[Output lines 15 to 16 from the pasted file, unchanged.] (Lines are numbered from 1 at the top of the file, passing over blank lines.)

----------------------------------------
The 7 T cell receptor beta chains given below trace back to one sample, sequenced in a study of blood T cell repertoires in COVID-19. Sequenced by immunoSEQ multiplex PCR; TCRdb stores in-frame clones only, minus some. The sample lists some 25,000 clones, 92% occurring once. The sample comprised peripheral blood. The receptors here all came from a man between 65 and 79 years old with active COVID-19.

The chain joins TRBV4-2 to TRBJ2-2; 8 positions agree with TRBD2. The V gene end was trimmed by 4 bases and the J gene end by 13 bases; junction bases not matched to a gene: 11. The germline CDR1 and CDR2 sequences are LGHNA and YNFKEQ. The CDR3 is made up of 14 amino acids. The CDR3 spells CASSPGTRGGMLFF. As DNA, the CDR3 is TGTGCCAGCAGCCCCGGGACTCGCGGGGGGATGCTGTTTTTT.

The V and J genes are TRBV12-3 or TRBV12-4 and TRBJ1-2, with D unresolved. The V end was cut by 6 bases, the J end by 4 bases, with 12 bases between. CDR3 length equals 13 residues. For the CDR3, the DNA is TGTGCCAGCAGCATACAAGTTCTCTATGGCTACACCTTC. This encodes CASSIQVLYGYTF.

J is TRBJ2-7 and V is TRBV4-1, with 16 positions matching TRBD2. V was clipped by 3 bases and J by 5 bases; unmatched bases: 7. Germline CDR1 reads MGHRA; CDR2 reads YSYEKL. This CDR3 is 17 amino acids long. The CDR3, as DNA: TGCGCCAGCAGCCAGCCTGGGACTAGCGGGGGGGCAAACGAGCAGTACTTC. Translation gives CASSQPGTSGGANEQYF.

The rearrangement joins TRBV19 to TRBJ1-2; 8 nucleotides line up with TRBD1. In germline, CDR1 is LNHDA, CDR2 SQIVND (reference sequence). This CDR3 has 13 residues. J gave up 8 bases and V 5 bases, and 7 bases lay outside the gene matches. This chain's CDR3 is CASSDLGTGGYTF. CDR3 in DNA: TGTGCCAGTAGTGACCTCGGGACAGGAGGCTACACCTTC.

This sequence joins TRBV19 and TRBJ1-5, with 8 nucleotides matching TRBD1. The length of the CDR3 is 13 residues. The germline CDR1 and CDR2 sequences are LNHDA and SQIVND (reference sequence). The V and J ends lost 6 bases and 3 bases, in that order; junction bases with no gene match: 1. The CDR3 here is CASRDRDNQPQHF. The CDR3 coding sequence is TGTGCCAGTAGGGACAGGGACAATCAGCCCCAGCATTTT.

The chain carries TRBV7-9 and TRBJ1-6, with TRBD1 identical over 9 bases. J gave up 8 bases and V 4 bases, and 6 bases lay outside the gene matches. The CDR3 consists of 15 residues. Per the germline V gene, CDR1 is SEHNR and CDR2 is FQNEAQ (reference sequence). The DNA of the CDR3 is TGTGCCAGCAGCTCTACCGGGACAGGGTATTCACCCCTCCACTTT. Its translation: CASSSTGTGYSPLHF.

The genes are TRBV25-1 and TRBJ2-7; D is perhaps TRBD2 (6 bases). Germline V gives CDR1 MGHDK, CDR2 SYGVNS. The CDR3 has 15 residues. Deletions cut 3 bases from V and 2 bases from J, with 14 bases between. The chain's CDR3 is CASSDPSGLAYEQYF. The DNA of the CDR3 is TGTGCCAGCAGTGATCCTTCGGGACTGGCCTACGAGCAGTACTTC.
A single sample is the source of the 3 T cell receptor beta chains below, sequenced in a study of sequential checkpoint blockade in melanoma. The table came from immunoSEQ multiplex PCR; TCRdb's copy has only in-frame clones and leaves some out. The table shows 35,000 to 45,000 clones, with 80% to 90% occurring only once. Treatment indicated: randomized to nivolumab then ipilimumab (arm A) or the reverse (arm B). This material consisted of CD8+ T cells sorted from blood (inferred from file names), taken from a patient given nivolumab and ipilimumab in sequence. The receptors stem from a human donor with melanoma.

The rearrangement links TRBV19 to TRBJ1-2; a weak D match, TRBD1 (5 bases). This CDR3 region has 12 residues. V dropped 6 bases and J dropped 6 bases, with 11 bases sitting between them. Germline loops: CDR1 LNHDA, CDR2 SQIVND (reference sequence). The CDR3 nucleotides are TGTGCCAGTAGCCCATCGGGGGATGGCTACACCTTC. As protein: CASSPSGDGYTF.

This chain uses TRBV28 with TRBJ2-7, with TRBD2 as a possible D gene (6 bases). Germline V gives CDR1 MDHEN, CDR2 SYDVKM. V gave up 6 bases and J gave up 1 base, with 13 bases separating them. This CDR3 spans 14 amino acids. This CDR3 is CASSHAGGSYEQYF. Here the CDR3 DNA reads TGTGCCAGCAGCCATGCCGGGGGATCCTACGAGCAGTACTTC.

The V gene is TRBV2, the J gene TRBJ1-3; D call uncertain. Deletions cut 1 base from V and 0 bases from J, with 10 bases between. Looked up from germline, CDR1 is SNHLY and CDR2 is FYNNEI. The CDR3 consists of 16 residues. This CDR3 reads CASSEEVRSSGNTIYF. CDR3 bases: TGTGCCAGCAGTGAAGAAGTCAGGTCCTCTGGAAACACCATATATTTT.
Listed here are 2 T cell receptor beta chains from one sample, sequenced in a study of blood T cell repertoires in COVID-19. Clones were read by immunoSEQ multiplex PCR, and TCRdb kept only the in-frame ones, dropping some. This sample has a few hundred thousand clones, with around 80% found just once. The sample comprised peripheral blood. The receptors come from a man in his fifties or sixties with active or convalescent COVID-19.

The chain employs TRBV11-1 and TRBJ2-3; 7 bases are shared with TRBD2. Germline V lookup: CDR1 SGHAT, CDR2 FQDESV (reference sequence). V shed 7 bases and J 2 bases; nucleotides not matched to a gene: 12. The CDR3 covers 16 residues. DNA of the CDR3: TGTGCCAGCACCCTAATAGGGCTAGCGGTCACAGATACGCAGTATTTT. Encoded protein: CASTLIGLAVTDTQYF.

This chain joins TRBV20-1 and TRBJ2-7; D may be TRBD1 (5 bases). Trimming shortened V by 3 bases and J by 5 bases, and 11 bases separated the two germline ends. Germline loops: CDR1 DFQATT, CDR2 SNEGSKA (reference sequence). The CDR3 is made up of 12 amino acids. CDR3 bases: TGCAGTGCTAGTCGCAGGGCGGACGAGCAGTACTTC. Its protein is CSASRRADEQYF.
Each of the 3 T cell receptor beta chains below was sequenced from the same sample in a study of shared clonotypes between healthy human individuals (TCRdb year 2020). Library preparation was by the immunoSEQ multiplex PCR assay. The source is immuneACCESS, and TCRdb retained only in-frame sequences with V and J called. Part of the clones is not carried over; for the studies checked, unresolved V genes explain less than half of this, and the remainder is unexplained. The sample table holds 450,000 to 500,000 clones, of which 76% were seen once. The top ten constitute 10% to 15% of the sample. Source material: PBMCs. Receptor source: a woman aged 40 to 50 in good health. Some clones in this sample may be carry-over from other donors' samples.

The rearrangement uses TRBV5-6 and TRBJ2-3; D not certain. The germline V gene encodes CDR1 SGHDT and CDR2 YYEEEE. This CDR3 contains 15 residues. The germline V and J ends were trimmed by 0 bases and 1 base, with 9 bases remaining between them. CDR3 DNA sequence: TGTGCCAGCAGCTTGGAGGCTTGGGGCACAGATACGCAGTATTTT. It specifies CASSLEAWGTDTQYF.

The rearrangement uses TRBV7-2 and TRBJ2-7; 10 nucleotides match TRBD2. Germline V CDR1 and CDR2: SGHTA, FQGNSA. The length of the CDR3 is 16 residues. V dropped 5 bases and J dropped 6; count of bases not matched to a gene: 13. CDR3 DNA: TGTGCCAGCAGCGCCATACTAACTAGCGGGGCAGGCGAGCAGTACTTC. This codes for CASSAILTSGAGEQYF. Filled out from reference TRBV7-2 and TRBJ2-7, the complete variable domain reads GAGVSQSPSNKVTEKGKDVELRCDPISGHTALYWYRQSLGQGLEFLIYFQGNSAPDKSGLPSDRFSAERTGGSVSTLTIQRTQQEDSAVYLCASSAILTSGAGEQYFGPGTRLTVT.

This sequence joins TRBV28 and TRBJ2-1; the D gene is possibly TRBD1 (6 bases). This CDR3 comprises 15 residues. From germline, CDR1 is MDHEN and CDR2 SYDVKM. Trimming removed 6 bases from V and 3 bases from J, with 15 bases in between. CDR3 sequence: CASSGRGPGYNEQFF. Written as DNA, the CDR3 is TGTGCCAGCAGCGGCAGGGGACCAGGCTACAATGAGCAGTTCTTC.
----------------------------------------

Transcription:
This chain joins TRBV20-1 and TRBJ2-7; D may be TRBD1 (5 bases). Trimming shortened V by 3 bases and J by 5 bases, and 11 bases separated the two germline ends. Germline loops: CDR1 DFQATT, CDR2 SNEGSKA (reference sequence). The CDR3 is made up of 12 amino acids. CDR3 bases: TGCAGTGCTAGTCGCAGGGCGGACGAGCAGTACTTC. Its protein is CSASRRADEQYF.
Each of the 3 T cell receptor beta chains below was sequenced from the same sample in a study of shared clonotypes between healthy human individuals (TCRdb year 2020). Library preparation was by the immunoSEQ multiplex PCR assay. The source is immuneACCESS, and TCRdb retained only in-frame sequences with V and J called. Part of the clones is not carried over; for the studies checked, unresolved V genes explain less than half of this, and the remainder is unexplained. The sample table holds 450,000 to 500,000 clones, of which 76% were seen once. The top ten constitute 10% to 15% of the sample. Source material: PBMCs. Receptor source: a woman aged 40 to 50 in good health. Some clones in this sample may be carry-over from other donors' samples.